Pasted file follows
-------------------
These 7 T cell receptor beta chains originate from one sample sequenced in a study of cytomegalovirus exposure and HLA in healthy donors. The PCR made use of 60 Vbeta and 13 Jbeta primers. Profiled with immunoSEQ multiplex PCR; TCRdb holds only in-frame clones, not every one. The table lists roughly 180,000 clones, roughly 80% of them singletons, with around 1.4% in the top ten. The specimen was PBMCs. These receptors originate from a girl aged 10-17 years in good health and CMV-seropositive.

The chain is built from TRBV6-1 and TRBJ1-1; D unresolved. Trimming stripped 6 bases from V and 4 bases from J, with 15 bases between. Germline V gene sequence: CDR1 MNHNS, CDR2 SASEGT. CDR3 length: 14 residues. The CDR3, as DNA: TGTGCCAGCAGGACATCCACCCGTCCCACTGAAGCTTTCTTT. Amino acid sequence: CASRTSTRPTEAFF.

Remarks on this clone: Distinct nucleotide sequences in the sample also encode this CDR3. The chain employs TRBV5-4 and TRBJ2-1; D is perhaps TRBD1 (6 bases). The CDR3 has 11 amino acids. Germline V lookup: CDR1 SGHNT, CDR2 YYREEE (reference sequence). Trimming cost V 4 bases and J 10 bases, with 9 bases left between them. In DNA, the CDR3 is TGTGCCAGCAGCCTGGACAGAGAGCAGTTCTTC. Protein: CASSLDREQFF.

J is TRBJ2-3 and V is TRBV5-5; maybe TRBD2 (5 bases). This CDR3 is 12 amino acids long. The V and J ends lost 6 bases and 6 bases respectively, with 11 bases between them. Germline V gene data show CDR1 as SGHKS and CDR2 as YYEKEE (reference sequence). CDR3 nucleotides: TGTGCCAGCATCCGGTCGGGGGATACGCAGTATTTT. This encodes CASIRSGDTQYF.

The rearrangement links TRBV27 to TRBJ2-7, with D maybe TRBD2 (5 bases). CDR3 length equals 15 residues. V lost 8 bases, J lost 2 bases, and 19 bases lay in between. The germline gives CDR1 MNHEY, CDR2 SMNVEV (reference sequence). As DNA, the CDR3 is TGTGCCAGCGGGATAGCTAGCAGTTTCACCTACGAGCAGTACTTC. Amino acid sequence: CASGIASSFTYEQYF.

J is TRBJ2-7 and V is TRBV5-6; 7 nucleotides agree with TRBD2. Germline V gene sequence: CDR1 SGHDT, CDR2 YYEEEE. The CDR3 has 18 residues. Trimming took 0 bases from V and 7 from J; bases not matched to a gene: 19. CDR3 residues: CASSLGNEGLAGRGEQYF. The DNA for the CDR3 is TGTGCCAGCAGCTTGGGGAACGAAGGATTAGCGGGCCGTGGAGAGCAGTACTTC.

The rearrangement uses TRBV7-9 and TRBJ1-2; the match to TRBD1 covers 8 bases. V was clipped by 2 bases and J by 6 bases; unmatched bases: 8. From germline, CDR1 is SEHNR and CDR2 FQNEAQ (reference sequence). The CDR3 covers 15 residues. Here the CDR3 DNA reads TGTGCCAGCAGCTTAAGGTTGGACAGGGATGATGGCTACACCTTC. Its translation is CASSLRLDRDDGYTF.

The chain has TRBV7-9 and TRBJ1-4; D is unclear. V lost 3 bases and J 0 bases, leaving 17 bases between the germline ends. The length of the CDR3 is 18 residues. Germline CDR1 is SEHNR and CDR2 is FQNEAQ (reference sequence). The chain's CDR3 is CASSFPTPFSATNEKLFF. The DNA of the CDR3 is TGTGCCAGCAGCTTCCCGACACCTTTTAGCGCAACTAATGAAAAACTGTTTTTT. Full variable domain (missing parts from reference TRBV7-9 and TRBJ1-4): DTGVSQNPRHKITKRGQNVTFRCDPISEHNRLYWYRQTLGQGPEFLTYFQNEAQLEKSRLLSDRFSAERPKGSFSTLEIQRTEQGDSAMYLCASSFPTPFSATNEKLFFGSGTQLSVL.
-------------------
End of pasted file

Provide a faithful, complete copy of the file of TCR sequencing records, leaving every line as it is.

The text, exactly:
These 7 T cell receptor beta chains originate from one sample sequenced in a study of cytomegalovirus exposure and HLA in healthy donors. The PCR made use of 60 Vbeta and 13 Jbeta primers. Profiled with immunoSEQ multiplex PCR; TCRdb holds only in-frame clones, not every one. The table lists roughly 180,000 clones, roughly 80% of them singletons, with around 1.4% in the top ten. The specimen was PBMCs. These receptors originate from a girl aged 10-17 years in good health and CMV-seropositive.

The chain is built from TRBV6-1 and TRBJ1-1; D unresolved. Trimming stripped 6 bases from V and 4 bases from J, with 15 bases between. Germline V gene sequence: CDR1 MNHNS, CDR2 SASEGT. CDR3 length: 14 residues. The CDR3, as DNA: TGTGCCAGCAGGACATCCACCCGTCCCACTGAAGCTTTCTTT. Amino acid sequence: CASRTSTRPTEAFF.

Remarks on this clone: Distinct nucleotide sequences in the sample also encode this CDR3. The chain employs TRBV5-4 and TRBJ2-1; D is perhaps TRBD1 (6 bases). The CDR3 has 11 amino acids. Germline V lookup: CDR1 SGHNT, CDR2 YYREEE (reference sequence). Trimming cost V 4 bases and J 10 bases, with 9 bases left between them. In DNA, the CDR3 is TGTGCCAGCAGCCTGGACAGAGAGCAGTTCTTC. Protein: CASSLDREQFF.

J is TRBJ2-3 and V is TRBV5-5; maybe TRBD2 (5 bases). This CDR3 is 12 amino acids long. The V and J ends lost 6 bases and 6 bases respectively, with 11 bases between them. Germline V gene data show CDR1 as SGHKS and CDR2 as YYEKEE (reference sequence). CDR3 nucleotides: TGTGCCAGCATCCGGTCGGGGGATACGCAGTATTTT. This encodes CASIRSGDTQYF.

The rearrangement links TRBV27 to TRBJ2-7, with D maybe TRBD2 (5 bases). CDR3 length equals 15 residues. V lost 8 bases, J lost 2 bases, and 19 bases lay in between. The germline gives CDR1 MNHEY, CDR2 SMNVEV (reference sequence). As DNA, the CDR3 is TGTGCCAGCGGGATAGCTAGCAGTTTCACCTACGAGCAGTACTTC. Amino acid sequence: CASGIASSFTYEQYF.

J is TRBJ2-7 and V is TRBV5-6; 7 nucleotides agree with TRBD2. Germline V gene sequence: CDR1 SGHDT, CDR2 YYEEEE. The CDR3 has 18 residues. Trimming took 0 bases from V and 7 from J; bases not matched to a gene: 19. CDR3 residues: CASSLGNEGLAGRGEQYF. The DNA for the CDR3 is TGTGCCAGCAGCTTGGGGAACGAAGGATTAGCGGGCCGTGGAGAGCAGTACTTC.

The rearrangement uses TRBV7-9 and TRBJ1-2; the match to TRBD1 covers 8 bases. V was clipped by 2 bases and J by 6 bases; unmatched bases: 8. From germline, CDR1 is SEHNR and CDR2 FQNEAQ (reference sequence). The CDR3 covers 15 residues. Here the CDR3 DNA reads TGTGCCAGCAGCTTAAGGTTGGACAGGGATGATGGCTACACCTTC. Its translation is CASSLRLDRDDGYTF.

The chain has TRBV7-9 and TRBJ1-4; D is unclear. V lost 3 bases and J 0 bases, leaving 17 bases between the germline ends. The length of the CDR3 is 18 residues. Germline CDR1 is SEHNR and CDR2 is FQNEAQ (reference sequence). The chain's CDR3 is CASSFPTPFSATNEKLFF. The DNA of the CDR3 is TGTGCCAGCAGCTTCCCGACACCTTTTAGCGCAACTAATGAAAAACTGTTTTTT. Full variable domain (missing parts from reference TRBV7-9 and TRBJ1-4): DTGVSQNPRHKITKRGQNVTFRCDPISEHNRLYWYRQTLGQGPEFLTYFQNEAQLEKSRLLSDRFSAERPKGSFSTLEIQRTEQGDSAMYLCASSFPTPFSATNEKLFFGSGTQLSVL.